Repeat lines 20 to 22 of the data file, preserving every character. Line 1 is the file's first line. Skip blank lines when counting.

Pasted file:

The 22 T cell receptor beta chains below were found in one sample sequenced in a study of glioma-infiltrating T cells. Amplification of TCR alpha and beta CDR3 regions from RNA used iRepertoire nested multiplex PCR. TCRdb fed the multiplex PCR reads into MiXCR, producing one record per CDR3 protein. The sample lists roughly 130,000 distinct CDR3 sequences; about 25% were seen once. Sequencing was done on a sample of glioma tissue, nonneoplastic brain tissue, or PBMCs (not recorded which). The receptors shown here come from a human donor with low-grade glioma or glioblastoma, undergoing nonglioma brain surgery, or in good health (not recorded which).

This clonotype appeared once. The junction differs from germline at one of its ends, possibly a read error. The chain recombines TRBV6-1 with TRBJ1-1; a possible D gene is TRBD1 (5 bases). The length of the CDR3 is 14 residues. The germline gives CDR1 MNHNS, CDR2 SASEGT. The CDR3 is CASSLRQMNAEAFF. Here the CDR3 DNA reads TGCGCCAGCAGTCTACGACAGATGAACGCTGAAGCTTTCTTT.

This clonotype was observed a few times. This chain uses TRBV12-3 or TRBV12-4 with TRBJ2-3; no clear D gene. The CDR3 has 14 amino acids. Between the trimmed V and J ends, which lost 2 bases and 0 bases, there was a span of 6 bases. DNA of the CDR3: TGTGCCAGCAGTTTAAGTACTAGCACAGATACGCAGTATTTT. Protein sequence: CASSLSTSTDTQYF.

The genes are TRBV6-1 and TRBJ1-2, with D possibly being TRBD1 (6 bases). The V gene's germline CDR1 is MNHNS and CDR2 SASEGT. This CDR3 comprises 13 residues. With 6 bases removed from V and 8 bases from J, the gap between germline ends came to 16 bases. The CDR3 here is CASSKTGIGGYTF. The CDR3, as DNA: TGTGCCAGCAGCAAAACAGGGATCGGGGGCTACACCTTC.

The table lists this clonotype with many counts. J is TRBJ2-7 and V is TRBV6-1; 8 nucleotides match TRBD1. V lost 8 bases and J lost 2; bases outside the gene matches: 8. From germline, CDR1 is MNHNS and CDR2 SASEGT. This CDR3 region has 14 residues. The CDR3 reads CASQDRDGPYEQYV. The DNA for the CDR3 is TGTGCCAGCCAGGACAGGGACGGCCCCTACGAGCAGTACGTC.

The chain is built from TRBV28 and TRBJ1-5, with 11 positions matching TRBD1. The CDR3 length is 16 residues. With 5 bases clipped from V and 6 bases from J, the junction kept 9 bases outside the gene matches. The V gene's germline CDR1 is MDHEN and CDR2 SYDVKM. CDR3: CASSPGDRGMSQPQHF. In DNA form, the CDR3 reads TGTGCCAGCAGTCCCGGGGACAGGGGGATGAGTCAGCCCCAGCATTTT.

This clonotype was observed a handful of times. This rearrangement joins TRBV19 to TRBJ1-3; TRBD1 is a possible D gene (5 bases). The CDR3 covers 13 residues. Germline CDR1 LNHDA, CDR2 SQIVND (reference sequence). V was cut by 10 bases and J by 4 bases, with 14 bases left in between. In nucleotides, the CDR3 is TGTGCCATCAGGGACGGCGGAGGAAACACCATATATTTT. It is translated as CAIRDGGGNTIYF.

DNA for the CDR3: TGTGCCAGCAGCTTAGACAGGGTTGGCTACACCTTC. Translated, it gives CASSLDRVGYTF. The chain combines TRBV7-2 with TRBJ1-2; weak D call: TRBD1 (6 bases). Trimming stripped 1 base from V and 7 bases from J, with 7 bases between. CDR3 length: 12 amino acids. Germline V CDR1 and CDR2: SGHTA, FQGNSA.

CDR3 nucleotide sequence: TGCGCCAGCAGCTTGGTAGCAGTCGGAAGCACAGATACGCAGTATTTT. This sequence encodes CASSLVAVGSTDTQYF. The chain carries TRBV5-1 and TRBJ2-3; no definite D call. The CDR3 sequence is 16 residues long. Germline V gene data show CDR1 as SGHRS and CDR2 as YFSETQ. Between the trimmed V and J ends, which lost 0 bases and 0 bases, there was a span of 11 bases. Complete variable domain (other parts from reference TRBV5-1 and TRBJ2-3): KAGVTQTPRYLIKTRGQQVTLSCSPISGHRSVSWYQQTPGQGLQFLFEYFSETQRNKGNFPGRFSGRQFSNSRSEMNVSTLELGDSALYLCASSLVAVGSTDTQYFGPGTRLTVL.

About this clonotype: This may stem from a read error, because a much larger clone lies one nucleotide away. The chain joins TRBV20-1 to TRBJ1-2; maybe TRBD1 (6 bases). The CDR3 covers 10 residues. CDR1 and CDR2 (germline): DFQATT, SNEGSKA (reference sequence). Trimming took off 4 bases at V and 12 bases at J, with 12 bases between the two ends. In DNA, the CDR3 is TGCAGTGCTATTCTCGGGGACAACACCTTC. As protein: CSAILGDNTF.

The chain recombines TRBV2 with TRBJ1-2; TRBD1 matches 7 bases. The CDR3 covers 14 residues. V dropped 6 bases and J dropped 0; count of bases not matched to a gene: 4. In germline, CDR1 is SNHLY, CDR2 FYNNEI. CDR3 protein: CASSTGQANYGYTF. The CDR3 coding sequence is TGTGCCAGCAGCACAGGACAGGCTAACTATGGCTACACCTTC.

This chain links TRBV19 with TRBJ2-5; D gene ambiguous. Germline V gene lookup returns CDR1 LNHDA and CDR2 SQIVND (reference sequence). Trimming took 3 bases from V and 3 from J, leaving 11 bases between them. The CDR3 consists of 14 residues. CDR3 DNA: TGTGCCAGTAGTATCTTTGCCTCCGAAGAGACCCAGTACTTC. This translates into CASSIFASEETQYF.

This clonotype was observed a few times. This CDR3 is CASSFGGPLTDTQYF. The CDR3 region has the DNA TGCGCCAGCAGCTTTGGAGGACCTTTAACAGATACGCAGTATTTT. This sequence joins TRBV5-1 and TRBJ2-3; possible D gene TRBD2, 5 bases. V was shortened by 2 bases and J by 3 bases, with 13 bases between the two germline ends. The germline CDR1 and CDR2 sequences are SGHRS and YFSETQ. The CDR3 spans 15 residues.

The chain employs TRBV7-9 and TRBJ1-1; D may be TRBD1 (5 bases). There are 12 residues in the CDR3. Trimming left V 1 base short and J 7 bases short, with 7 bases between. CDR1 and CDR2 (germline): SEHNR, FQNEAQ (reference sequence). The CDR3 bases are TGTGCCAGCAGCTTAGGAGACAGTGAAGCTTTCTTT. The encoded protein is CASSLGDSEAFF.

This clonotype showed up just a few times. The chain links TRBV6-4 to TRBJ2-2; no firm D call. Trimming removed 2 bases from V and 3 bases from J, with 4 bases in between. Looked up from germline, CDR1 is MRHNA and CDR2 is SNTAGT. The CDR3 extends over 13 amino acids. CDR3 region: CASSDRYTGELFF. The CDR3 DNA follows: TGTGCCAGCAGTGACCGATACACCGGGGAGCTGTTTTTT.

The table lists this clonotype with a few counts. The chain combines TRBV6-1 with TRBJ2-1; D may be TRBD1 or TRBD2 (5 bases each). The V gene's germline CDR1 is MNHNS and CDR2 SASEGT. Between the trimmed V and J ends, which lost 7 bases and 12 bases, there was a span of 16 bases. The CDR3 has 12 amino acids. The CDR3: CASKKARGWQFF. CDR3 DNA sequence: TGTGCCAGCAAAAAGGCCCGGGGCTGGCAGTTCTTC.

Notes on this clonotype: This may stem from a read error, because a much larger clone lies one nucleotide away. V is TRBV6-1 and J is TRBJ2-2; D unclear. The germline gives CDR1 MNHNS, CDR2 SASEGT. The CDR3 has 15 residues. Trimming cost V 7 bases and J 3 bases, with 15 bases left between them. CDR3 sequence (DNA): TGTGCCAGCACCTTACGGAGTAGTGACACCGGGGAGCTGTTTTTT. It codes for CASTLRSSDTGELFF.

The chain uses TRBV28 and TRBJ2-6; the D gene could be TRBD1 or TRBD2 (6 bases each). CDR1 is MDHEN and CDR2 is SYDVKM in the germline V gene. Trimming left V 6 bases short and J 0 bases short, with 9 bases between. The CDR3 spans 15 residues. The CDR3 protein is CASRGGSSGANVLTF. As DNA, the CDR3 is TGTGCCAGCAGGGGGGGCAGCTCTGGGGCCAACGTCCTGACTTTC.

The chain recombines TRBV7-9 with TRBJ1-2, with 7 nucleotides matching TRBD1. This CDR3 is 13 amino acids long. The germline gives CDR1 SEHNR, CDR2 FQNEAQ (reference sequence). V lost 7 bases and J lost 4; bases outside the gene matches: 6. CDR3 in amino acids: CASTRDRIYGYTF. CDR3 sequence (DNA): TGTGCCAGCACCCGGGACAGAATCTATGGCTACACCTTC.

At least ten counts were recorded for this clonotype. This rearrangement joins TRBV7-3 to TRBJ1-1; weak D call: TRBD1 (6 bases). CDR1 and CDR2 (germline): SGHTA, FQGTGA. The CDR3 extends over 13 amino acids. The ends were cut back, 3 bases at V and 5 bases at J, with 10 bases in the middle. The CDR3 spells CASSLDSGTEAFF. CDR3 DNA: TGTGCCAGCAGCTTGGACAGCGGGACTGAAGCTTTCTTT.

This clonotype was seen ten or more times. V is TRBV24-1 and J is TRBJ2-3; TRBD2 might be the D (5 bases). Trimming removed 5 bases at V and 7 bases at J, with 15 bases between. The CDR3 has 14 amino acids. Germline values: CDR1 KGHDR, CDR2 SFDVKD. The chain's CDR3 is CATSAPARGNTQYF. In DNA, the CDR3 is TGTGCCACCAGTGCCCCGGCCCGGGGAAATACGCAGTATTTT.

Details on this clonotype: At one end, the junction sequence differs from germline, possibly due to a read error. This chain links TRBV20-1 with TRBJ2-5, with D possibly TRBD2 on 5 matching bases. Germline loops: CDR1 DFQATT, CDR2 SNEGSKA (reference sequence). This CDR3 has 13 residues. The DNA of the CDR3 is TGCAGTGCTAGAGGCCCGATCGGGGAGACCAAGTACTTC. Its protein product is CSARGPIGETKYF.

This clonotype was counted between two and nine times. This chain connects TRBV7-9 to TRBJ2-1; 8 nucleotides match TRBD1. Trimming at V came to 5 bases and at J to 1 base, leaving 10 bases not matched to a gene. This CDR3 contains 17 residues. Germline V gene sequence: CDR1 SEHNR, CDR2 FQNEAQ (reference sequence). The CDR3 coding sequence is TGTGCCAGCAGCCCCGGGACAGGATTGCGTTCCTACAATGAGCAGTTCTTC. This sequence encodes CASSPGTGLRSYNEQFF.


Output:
At least ten counts were recorded for this clonotype. This rearrangement joins TRBV7-3 to TRBJ1-1; weak D call: TRBD1 (6 bases). CDR1 and CDR2 (germline): SGHTA, FQGTGA. The CDR3 extends over 13 amino acids. The ends were cut back, 3 bases at V and 5 bases at J, with 10 bases in the middle. The CDR3 spells CASSLDSGTEAFF. CDR3 DNA: TGTGCCAGCAGCTTGGACAGCGGGACTGAAGCTTTCTTT.

This clonotype was seen ten or more times. V is TRBV24-1 and J is TRBJ2-3; TRBD2 might be the D (5 bases). Trimming removed 5 bases at V and 7 bases at J, with 15 bases between. The CDR3 has 14 amino acids. Germline values: CDR1 KGHDR, CDR2 SFDVKD. The chain's CDR3 is CATSAPARGNTQYF. In DNA, the CDR3 is TGTGCCACCAGTGCCCCGGCCCGGGGAAATACGCAGTATTTT.

Details on this clonotype: At one end, the junction sequence differs from germline, possibly due to a read error. This chain links TRBV20-1 with TRBJ2-5, with D possibly TRBD2 on 5 matching bases. Germline loops: CDR1 DFQATT, CDR2 SNEGSKA (reference sequence). This CDR3 has 13 residues. The DNA of the CDR3 is TGCAGTGCTAGAGGCCCGATCGGGGAGACCAAGTACTTC. Its protein product is CSARGPIGETKYF.